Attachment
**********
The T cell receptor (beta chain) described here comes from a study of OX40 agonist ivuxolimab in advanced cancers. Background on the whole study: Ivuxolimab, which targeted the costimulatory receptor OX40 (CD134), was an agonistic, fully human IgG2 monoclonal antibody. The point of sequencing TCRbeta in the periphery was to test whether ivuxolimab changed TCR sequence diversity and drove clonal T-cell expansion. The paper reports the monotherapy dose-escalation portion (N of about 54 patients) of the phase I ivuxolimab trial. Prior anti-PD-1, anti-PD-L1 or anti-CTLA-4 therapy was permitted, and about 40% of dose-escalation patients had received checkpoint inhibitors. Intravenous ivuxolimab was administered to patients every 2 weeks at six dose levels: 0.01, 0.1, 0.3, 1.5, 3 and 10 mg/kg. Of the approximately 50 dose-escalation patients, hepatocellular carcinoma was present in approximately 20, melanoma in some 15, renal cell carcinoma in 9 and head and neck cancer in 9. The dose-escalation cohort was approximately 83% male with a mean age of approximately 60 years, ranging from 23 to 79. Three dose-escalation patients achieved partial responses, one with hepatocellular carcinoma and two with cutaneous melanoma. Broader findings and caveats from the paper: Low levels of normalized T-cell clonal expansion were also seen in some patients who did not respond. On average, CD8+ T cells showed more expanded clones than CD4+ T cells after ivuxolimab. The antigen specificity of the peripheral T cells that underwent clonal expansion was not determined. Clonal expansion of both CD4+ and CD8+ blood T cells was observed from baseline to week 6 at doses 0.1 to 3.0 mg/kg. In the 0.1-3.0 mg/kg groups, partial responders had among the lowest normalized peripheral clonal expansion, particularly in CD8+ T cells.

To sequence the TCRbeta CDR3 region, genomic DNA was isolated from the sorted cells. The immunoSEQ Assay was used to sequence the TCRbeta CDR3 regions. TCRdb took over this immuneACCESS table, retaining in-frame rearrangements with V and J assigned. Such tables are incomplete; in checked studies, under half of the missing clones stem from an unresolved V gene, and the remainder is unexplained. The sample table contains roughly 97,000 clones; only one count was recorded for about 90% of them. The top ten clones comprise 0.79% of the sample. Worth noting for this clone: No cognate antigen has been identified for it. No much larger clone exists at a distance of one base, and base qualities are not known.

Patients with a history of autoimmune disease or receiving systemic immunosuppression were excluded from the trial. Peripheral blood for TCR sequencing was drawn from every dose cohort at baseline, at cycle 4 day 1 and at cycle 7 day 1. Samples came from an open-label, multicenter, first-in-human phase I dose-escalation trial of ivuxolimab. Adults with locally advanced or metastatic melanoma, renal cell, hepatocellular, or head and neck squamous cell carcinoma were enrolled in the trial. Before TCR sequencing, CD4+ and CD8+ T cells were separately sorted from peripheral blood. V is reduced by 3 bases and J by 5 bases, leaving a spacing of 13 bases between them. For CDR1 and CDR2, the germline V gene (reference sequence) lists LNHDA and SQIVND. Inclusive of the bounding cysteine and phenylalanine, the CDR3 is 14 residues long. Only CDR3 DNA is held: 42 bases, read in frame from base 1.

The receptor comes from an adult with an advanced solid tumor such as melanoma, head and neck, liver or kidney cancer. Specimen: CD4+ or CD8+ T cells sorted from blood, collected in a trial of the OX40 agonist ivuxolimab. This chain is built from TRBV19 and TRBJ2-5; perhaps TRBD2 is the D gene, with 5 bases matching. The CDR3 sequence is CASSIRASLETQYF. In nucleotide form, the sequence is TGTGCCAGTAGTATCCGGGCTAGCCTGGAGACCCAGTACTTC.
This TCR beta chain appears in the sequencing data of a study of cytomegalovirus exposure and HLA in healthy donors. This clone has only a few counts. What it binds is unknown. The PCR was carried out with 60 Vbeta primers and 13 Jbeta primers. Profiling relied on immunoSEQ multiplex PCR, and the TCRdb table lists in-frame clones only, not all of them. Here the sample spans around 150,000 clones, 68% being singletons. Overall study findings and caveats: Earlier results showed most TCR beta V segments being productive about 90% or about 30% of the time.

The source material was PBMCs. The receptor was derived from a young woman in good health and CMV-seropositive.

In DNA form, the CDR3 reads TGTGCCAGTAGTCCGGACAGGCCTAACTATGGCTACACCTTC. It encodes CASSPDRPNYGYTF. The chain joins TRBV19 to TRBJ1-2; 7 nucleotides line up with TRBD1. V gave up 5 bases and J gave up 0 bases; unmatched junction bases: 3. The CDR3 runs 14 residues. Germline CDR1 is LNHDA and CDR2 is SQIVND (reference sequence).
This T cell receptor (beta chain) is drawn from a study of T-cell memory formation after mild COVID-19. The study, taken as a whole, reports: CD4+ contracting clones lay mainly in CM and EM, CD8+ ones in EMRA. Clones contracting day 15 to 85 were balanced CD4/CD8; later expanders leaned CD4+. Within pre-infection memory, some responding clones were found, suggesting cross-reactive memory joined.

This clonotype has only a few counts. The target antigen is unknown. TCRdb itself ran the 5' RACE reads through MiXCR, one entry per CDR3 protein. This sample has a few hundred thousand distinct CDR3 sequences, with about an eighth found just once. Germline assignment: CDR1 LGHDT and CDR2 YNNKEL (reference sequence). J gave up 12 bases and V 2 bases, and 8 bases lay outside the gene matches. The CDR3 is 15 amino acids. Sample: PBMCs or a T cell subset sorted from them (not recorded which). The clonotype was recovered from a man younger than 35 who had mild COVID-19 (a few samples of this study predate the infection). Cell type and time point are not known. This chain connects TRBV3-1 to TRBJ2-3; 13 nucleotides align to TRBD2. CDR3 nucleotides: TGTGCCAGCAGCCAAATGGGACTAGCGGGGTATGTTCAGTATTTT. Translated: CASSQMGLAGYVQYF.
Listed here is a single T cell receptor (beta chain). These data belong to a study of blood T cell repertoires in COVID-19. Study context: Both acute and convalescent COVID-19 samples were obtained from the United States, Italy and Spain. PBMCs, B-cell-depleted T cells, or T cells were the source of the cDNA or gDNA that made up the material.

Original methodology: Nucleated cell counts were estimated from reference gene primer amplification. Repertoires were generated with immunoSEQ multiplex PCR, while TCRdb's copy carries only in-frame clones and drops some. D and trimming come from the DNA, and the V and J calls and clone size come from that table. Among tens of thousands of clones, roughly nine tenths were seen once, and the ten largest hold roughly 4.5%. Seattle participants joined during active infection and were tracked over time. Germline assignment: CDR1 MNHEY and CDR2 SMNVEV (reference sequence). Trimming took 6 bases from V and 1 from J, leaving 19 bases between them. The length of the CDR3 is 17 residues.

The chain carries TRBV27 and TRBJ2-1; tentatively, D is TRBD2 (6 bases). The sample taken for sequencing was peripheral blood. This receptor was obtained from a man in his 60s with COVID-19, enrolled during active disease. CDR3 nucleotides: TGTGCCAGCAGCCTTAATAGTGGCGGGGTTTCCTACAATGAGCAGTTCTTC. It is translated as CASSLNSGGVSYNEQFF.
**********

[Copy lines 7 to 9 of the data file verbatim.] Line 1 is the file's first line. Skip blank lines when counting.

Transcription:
In DNA form, the CDR3 reads TGTGCCAGTAGTCCGGACAGGCCTAACTATGGCTACACCTTC. It encodes CASSPDRPNYGYTF. The chain joins TRBV19 to TRBJ1-2; 7 nucleotides line up with TRBD1. V gave up 5 bases and J gave up 0 bases; unmatched junction bases: 3. The CDR3 runs 14 residues. Germline CDR1 is LNHDA and CDR2 is SQIVND (reference sequence).
This T cell receptor (beta chain) is drawn from a study of T-cell memory formation after mild COVID-19. The study, taken as a whole, reports: CD4+ contracting clones lay mainly in CM and EM, CD8+ ones in EMRA. Clones contracting day 15 to 85 were balanced CD4/CD8; later expanders leaned CD4+. Within pre-infection memory, some responding clones were found, suggesting cross-reactive memory joined.

This clonotype has only a few counts. The target antigen is unknown. TCRdb itself ran the 5' RACE reads through MiXCR, one entry per CDR3 protein. This sample has a few hundred thousand distinct CDR3 sequences, with about an eighth found just once. Germline assignment: CDR1 LGHDT and CDR2 YNNKEL (reference sequence). J gave up 12 bases and V 2 bases, and 8 bases lay outside the gene matches. The CDR3 is 15 amino acids. Sample: PBMCs or a T cell subset sorted from them (not recorded which). The clonotype was recovered from a man younger than 35 who had mild COVID-19 (a few samples of this study predate the infection). Cell type and time point are not known. This chain connects TRBV3-1 to TRBJ2-3; 13 nucleotides align to TRBD2. CDR3 nucleotides: TGTGCCAGCAGCCAAATGGGACTAGCGGGGTATGTTCAGTATTTT. Translated: CASSQMGLAGYVQYF.